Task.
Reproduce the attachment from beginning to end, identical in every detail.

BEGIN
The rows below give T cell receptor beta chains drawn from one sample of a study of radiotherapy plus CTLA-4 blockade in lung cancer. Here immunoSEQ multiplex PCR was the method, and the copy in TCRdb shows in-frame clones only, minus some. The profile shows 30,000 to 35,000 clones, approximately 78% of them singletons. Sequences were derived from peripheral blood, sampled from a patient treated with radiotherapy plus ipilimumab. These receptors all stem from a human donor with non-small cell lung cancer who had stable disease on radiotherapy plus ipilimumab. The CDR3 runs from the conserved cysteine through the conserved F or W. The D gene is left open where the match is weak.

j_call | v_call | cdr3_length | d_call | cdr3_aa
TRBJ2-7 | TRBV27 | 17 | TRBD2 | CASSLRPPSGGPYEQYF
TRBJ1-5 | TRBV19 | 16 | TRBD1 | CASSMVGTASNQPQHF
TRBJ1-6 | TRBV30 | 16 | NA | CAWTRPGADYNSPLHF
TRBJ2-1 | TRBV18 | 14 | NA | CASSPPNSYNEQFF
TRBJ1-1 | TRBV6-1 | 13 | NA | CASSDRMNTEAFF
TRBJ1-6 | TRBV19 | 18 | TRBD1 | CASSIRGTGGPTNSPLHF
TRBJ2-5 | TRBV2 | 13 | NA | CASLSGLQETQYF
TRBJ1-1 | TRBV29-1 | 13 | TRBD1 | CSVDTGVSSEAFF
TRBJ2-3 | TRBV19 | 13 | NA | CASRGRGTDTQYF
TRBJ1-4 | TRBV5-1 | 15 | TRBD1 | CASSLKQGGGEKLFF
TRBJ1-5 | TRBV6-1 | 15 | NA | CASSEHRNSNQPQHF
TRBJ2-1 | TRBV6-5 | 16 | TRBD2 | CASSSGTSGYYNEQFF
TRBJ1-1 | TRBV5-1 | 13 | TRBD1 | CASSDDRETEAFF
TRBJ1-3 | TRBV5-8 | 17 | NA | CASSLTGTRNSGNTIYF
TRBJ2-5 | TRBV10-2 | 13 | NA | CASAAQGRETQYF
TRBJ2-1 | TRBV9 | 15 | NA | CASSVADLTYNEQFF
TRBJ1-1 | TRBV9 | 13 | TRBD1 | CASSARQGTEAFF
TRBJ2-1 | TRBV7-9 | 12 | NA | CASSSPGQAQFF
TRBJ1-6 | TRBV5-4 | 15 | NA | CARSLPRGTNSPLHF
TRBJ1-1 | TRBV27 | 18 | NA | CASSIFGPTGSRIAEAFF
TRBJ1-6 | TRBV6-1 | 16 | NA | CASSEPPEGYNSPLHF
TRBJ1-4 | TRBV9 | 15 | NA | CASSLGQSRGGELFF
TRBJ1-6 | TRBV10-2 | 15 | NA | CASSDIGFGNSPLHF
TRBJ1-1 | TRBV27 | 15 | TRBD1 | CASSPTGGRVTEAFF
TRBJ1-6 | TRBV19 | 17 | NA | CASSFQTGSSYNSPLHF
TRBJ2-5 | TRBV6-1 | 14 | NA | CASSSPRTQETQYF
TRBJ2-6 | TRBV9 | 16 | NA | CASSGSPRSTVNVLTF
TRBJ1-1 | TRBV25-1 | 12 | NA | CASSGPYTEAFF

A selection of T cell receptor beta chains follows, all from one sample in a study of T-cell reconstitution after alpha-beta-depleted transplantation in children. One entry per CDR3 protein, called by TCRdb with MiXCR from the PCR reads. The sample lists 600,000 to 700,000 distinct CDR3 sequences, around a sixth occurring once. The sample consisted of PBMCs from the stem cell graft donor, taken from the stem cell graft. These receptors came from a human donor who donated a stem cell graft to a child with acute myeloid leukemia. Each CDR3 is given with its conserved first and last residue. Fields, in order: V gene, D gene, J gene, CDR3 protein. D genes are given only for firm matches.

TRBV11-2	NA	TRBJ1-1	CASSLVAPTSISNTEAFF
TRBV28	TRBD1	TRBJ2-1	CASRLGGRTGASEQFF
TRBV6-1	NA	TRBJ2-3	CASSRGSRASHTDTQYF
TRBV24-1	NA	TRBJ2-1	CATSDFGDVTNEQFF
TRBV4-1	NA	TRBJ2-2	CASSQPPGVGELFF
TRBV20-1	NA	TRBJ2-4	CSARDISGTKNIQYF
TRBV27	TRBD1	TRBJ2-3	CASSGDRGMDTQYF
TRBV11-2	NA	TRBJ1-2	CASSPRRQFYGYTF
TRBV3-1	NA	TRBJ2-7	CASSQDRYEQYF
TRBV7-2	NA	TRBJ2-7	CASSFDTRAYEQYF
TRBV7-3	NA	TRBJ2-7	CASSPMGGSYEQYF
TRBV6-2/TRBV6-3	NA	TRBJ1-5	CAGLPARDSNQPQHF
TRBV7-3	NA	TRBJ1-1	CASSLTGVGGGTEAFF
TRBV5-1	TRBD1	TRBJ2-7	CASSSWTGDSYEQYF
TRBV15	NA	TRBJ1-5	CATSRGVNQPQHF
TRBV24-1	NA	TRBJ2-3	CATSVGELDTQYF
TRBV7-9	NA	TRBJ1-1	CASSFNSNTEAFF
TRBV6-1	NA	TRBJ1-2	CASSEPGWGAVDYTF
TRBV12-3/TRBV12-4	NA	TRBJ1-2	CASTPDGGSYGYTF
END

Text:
The rows below give T cell receptor beta chains drawn from one sample of a study of radiotherapy plus CTLA-4 blockade in lung cancer. Here immunoSEQ multiplex PCR was the method, and the copy in TCRdb shows in-frame clones only, minus some. The profile shows 30,000 to 35,000 clones, approximately 78% of them singletons. Sequences were derived from peripheral blood, sampled from a patient treated with radiotherapy plus ipilimumab. These receptors all stem from a human donor with non-small cell lung cancer who had stable disease on radiotherapy plus ipilimumab. The CDR3 runs from the conserved cysteine through the conserved F or W. The D gene is left open where the match is weak.

j_call | v_call | cdr3_length | d_call | cdr3_aa
TRBJ2-7 | TRBV27 | 17 | TRBD2 | CASSLRPPSGGPYEQYF
TRBJ1-5 | TRBV19 | 16 | TRBD1 | CASSMVGTASNQPQHF
TRBJ1-6 | TRBV30 | 16 | NA | CAWTRPGADYNSPLHF
TRBJ2-1 | TRBV18 | 14 | NA | CASSPPNSYNEQFF
TRBJ1-1 | TRBV6-1 | 13 | NA | CASSDRMNTEAFF
TRBJ1-6 | TRBV19 | 18 | TRBD1 | CASSIRGTGGPTNSPLHF
TRBJ2-5 | TRBV2 | 13 | NA | CASLSGLQETQYF
TRBJ1-1 | TRBV29-1 | 13 | TRBD1 | CSVDTGVSSEAFF
TRBJ2-3 | TRBV19 | 13 | NA | CASRGRGTDTQYF
TRBJ1-4 | TRBV5-1 | 15 | TRBD1 | CASSLKQGGGEKLFF
TRBJ1-5 | TRBV6-1 | 15 | NA | CASSEHRNSNQPQHF
TRBJ2-1 | TRBV6-5 | 16 | TRBD2 | CASSSGTSGYYNEQFF
TRBJ1-1 | TRBV5-1 | 13 | TRBD1 | CASSDDRETEAFF
TRBJ1-3 | TRBV5-8 | 17 | NA | CASSLTGTRNSGNTIYF
TRBJ2-5 | TRBV10-2 | 13 | NA | CASAAQGRETQYF
TRBJ2-1 | TRBV9 | 15 | NA | CASSVADLTYNEQFF
TRBJ1-1 | TRBV9 | 13 | TRBD1 | CASSARQGTEAFF
TRBJ2-1 | TRBV7-9 | 12 | NA | CASSSPGQAQFF
TRBJ1-6 | TRBV5-4 | 15 | NA | CARSLPRGTNSPLHF
TRBJ1-1 | TRBV27 | 18 | NA | CASSIFGPTGSRIAEAFF
TRBJ1-6 | TRBV6-1 | 16 | NA | CASSEPPEGYNSPLHF
TRBJ1-4 | TRBV9 | 15 | NA | CASSLGQSRGGELFF
TRBJ1-6 | TRBV10-2 | 15 | NA | CASSDIGFGNSPLHF
TRBJ1-1 | TRBV27 | 15 | TRBD1 | CASSPTGGRVTEAFF
TRBJ1-6 | TRBV19 | 17 | NA | CASSFQTGSSYNSPLHF
TRBJ2-5 | TRBV6-1 | 14 | NA | CASSSPRTQETQYF
TRBJ2-6 | TRBV9 | 16 | NA | CASSGSPRSTVNVLTF
TRBJ1-1 | TRBV25-1 | 12 | NA | CASSGPYTEAFF

A selection of T cell receptor beta chains follows, all from one sample in a study of T-cell reconstitution after alpha-beta-depleted transplantation in children. One entry per CDR3 protein, called by TCRdb with MiXCR from the PCR reads. The sample lists 600,000 to 700,000 distinct CDR3 sequences, around a sixth occurring once. The sample consisted of PBMCs from the stem cell graft donor, taken from the stem cell graft. These receptors came from a human donor who donated a stem cell graft to a child with acute myeloid leukemia. Each CDR3 is given with its conserved first and last residue. Fields, in order: V gene, D gene, J gene, CDR3 protein. D genes are given only for firm matches.

TRBV11-2	NA	TRBJ1-1	CASSLVAPTSISNTEAFF
TRBV28	TRBD1	TRBJ2-1	CASRLGGRTGASEQFF
TRBV6-1	NA	TRBJ2-3	CASSRGSRASHTDTQYF
TRBV24-1	NA	TRBJ2-1	CATSDFGDVTNEQFF
TRBV4-1	NA	TRBJ2-2	CASSQPPGVGELFF
TRBV20-1	NA	TRBJ2-4	CSARDISGTKNIQYF
TRBV27	TRBD1	TRBJ2-3	CASSGDRGMDTQYF
TRBV11-2	NA	TRBJ1-2	CASSPRRQFYGYTF
TRBV3-1	NA	TRBJ2-7	CASSQDRYEQYF
TRBV7-2	NA	TRBJ2-7	CASSFDTRAYEQYF
TRBV7-3	NA	TRBJ2-7	CASSPMGGSYEQYF
TRBV6-2/TRBV6-3	NA	TRBJ1-5	CAGLPARDSNQPQHF
TRBV7-3	NA	TRBJ1-1	CASSLTGVGGGTEAFF
TRBV5-1	TRBD1	TRBJ2-7	CASSSWTGDSYEQYF
TRBV15	NA	TRBJ1-5	CATSRGVNQPQHF
TRBV24-1	NA	TRBJ2-3	CATSVGELDTQYF
TRBV7-9	NA	TRBJ1-1	CASSFNSNTEAFF
TRBV6-1	NA	TRBJ1-2	CASSEPGWGAVDYTF
TRBV12-3/TRBV12-4	NA	TRBJ1-2	CASTPDGGSYGYTF